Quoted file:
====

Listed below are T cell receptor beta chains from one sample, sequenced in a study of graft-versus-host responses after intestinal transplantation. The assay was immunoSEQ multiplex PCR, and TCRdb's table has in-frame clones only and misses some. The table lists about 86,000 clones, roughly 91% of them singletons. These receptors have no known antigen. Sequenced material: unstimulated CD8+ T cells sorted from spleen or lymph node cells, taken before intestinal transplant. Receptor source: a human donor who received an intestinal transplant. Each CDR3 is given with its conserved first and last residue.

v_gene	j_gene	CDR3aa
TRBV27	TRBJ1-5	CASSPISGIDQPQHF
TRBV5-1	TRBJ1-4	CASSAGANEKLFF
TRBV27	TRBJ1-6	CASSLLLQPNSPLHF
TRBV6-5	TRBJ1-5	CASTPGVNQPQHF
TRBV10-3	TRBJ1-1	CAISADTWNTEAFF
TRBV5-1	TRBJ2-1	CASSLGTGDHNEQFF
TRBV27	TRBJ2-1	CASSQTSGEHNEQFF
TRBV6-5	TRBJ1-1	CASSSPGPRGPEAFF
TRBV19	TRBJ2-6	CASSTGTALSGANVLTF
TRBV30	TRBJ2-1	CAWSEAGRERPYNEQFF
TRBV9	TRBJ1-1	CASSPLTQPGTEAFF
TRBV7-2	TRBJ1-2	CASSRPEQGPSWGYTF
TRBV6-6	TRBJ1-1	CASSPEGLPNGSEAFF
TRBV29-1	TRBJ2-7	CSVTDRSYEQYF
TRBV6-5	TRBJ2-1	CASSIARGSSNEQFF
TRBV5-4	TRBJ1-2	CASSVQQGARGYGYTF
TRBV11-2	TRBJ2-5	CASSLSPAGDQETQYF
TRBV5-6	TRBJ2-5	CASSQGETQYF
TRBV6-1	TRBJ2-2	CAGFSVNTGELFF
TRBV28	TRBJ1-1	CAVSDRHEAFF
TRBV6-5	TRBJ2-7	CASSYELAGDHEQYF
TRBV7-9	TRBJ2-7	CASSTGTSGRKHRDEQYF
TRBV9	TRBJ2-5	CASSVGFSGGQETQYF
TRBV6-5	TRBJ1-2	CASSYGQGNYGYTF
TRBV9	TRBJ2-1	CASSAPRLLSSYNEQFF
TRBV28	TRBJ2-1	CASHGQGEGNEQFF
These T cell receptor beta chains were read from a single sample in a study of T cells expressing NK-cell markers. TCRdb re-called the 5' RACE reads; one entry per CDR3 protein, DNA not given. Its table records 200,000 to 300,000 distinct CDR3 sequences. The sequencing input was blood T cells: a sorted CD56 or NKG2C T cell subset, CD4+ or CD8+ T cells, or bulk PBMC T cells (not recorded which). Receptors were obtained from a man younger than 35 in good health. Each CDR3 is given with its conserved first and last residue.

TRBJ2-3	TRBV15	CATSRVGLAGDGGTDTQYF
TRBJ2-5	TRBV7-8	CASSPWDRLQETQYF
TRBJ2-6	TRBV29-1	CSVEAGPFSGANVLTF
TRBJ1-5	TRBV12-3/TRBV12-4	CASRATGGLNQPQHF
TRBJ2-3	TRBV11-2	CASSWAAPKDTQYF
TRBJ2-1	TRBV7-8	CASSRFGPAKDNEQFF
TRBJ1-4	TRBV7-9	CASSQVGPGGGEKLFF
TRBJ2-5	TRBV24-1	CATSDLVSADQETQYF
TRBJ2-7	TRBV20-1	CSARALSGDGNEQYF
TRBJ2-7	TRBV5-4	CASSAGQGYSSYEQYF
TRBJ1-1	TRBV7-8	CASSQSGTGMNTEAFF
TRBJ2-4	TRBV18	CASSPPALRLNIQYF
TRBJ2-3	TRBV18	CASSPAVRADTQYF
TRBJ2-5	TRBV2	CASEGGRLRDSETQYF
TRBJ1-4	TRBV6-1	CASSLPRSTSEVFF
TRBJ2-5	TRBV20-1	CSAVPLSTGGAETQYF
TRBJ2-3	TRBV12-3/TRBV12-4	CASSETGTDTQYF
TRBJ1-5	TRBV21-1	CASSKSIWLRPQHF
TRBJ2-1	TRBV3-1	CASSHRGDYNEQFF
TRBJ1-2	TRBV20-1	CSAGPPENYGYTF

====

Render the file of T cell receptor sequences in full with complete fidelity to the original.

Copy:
Listed below are T cell receptor beta chains from one sample, sequenced in a study of graft-versus-host responses after intestinal transplantation. The assay was immunoSEQ multiplex PCR, and TCRdb's table has in-frame clones only and misses some. The table lists about 86,000 clones, roughly 91% of them singletons. These receptors have no known antigen. Sequenced material: unstimulated CD8+ T cells sorted from spleen or lymph node cells, taken before intestinal transplant. Receptor source: a human donor who received an intestinal transplant. Each CDR3 is given with its conserved first and last residue.

v_gene	j_gene	CDR3aa
TRBV27	TRBJ1-5	CASSPISGIDQPQHF
TRBV5-1	TRBJ1-4	CASSAGANEKLFF
TRBV27	TRBJ1-6	CASSLLLQPNSPLHF
TRBV6-5	TRBJ1-5	CASTPGVNQPQHF
TRBV10-3	TRBJ1-1	CAISADTWNTEAFF
TRBV5-1	TRBJ2-1	CASSLGTGDHNEQFF
TRBV27	TRBJ2-1	CASSQTSGEHNEQFF
TRBV6-5	TRBJ1-1	CASSSPGPRGPEAFF
TRBV19	TRBJ2-6	CASSTGTALSGANVLTF
TRBV30	TRBJ2-1	CAWSEAGRERPYNEQFF
TRBV9	TRBJ1-1	CASSPLTQPGTEAFF
TRBV7-2	TRBJ1-2	CASSRPEQGPSWGYTF
TRBV6-6	TRBJ1-1	CASSPEGLPNGSEAFF
TRBV29-1	TRBJ2-7	CSVTDRSYEQYF
TRBV6-5	TRBJ2-1	CASSIARGSSNEQFF
TRBV5-4	TRBJ1-2	CASSVQQGARGYGYTF
TRBV11-2	TRBJ2-5	CASSLSPAGDQETQYF
TRBV5-6	TRBJ2-5	CASSQGETQYF
TRBV6-1	TRBJ2-2	CAGFSVNTGELFF
TRBV28	TRBJ1-1	CAVSDRHEAFF
TRBV6-5	TRBJ2-7	CASSYELAGDHEQYF
TRBV7-9	TRBJ2-7	CASSTGTSGRKHRDEQYF
TRBV9	TRBJ2-5	CASSVGFSGGQETQYF
TRBV6-5	TRBJ1-2	CASSYGQGNYGYTF
TRBV9	TRBJ2-1	CASSAPRLLSSYNEQFF
TRBV28	TRBJ2-1	CASHGQGEGNEQFF
These T cell receptor beta chains were read from a single sample in a study of T cells expressing NK-cell markers. TCRdb re-called the 5' RACE reads; one entry per CDR3 protein, DNA not given. Its table records 200,000 to 300,000 distinct CDR3 sequences. The sequencing input was blood T cells: a sorted CD56 or NKG2C T cell subset, CD4+ or CD8+ T cells, or bulk PBMC T cells (not recorded which). Receptors were obtained from a man younger than 35 in good health. Each CDR3 is given with its conserved first and last residue.

TRBJ2-3	TRBV15	CATSRVGLAGDGGTDTQYF
TRBJ2-5	TRBV7-8	CASSPWDRLQETQYF
TRBJ2-6	TRBV29-1	CSVEAGPFSGANVLTF
TRBJ1-5	TRBV12-3/TRBV12-4	CASRATGGLNQPQHF
TRBJ2-3	TRBV11-2	CASSWAAPKDTQYF
TRBJ2-1	TRBV7-8	CASSRFGPAKDNEQFF
TRBJ1-4	TRBV7-9	CASSQVGPGGGEKLFF
TRBJ2-5	TRBV24-1	CATSDLVSADQETQYF
TRBJ2-7	TRBV20-1	CSARALSGDGNEQYF
TRBJ2-7	TRBV5-4	CASSAGQGYSSYEQYF
TRBJ1-1	TRBV7-8	CASSQSGTGMNTEAFF
TRBJ2-4	TRBV18	CASSPPALRLNIQYF
TRBJ2-3	TRBV18	CASSPAVRADTQYF
TRBJ2-5	TRBV2	CASEGGRLRDSETQYF
TRBJ1-4	TRBV6-1	CASSLPRSTSEVFF
TRBJ2-5	TRBV20-1	CSAVPLSTGGAETQYF
TRBJ2-3	TRBV12-3/TRBV12-4	CASSETGTDTQYF
TRBJ1-5	TRBV21-1	CASSKSIWLRPQHF
TRBJ2-1	TRBV3-1	CASSHRGDYNEQFF
TRBJ1-2	TRBV20-1	CSAGPPENYGYTF